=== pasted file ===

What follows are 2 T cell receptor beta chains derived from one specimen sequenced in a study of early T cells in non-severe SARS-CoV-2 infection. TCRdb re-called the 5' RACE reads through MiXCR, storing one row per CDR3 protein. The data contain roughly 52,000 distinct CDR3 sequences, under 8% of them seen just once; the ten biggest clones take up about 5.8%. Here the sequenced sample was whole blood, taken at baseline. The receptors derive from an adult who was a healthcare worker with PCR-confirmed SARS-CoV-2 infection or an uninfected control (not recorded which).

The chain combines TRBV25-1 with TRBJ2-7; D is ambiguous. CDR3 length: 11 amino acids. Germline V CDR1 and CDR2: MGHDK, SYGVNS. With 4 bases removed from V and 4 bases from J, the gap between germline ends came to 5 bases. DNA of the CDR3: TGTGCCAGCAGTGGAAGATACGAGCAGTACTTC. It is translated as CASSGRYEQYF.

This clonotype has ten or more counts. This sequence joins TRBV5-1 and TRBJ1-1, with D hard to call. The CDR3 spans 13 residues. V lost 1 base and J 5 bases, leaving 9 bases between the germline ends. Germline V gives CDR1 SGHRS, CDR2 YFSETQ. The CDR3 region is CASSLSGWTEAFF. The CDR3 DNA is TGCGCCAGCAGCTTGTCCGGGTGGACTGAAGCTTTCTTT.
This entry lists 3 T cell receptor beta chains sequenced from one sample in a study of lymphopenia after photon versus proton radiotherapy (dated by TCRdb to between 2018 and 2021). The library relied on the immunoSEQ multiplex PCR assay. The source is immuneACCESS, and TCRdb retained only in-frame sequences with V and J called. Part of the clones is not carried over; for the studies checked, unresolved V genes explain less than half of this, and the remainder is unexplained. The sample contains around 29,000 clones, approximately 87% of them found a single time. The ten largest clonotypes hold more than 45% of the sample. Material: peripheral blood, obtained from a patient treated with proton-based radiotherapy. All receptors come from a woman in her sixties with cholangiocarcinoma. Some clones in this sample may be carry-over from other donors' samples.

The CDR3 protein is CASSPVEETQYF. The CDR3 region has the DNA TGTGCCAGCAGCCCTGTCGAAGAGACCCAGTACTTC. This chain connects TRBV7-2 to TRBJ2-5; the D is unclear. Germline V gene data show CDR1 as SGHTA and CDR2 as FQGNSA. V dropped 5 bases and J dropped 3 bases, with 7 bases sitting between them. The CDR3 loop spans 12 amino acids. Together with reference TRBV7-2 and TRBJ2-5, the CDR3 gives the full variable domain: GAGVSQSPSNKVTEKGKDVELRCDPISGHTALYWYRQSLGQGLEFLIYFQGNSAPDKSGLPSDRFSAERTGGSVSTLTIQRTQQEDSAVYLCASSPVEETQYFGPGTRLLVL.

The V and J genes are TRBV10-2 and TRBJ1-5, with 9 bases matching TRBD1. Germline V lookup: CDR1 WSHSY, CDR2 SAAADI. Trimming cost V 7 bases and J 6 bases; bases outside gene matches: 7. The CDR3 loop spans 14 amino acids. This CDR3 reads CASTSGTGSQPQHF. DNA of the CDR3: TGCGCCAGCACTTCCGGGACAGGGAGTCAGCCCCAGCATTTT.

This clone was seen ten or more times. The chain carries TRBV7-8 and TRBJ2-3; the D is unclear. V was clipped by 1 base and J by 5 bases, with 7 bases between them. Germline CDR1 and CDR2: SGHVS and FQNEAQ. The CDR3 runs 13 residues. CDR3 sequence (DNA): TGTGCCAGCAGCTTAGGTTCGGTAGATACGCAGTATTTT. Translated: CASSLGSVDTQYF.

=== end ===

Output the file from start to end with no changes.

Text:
What follows are 2 T cell receptor beta chains derived from one specimen sequenced in a study of early T cells in non-severe SARS-CoV-2 infection. TCRdb re-called the 5' RACE reads through MiXCR, storing one row per CDR3 protein. The data contain roughly 52,000 distinct CDR3 sequences, under 8% of them seen just once; the ten biggest clones take up about 5.8%. Here the sequenced sample was whole blood, taken at baseline. The receptors derive from an adult who was a healthcare worker with PCR-confirmed SARS-CoV-2 infection or an uninfected control (not recorded which).

The chain combines TRBV25-1 with TRBJ2-7; D is ambiguous. CDR3 length: 11 amino acids. Germline V CDR1 and CDR2: MGHDK, SYGVNS. With 4 bases removed from V and 4 bases from J, the gap between germline ends came to 5 bases. DNA of the CDR3: TGTGCCAGCAGTGGAAGATACGAGCAGTACTTC. It is translated as CASSGRYEQYF.

This clonotype has ten or more counts. This sequence joins TRBV5-1 and TRBJ1-1, with D hard to call. The CDR3 spans 13 residues. V lost 1 base and J 5 bases, leaving 9 bases between the germline ends. Germline V gives CDR1 SGHRS, CDR2 YFSETQ. The CDR3 region is CASSLSGWTEAFF. The CDR3 DNA is TGCGCCAGCAGCTTGTCCGGGTGGACTGAAGCTTTCTTT.
This entry lists 3 T cell receptor beta chains sequenced from one sample in a study of lymphopenia after photon versus proton radiotherapy (dated by TCRdb to between 2018 and 2021). The library relied on the immunoSEQ multiplex PCR assay. The source is immuneACCESS, and TCRdb retained only in-frame sequences with V and J called. Part of the clones is not carried over; for the studies checked, unresolved V genes explain less than half of this, and the remainder is unexplained. The sample contains around 29,000 clones, approximately 87% of them found a single time. The ten largest clonotypes hold more than 45% of the sample. Material: peripheral blood, obtained from a patient treated with proton-based radiotherapy. All receptors come from a woman in her sixties with cholangiocarcinoma. Some clones in this sample may be carry-over from other donors' samples.

The CDR3 protein is CASSPVEETQYF. The CDR3 region has the DNA TGTGCCAGCAGCCCTGTCGAAGAGACCCAGTACTTC. This chain connects TRBV7-2 to TRBJ2-5; the D is unclear. Germline V gene data show CDR1 as SGHTA and CDR2 as FQGNSA. V dropped 5 bases and J dropped 3 bases, with 7 bases sitting between them. The CDR3 loop spans 12 amino acids. Together with reference TRBV7-2 and TRBJ2-5, the CDR3 gives the full variable domain: GAGVSQSPSNKVTEKGKDVELRCDPISGHTALYWYRQSLGQGLEFLIYFQGNSAPDKSGLPSDRFSAERTGGSVSTLTIQRTQQEDSAVYLCASSPVEETQYFGPGTRLLVL.

The V and J genes are TRBV10-2 and TRBJ1-5, with 9 bases matching TRBD1. Germline V lookup: CDR1 WSHSY, CDR2 SAAADI. Trimming cost V 7 bases and J 6 bases; bases outside gene matches: 7. The CDR3 loop spans 14 amino acids. This CDR3 reads CASTSGTGSQPQHF. DNA of the CDR3: TGCGCCAGCACTTCCGGGACAGGGAGTCAGCCCCAGCATTTT.

This clone was seen ten or more times. The chain carries TRBV7-8 and TRBJ2-3; the D is unclear. V was clipped by 1 base and J by 5 bases, with 7 bases between them. Germline CDR1 and CDR2: SGHVS and FQNEAQ. The CDR3 runs 13 residues. CDR3 sequence (DNA): TGTGCCAGCAGCTTAGGTTCGGTAGATACGCAGTATTTT. Translated: CASSLGSVDTQYF.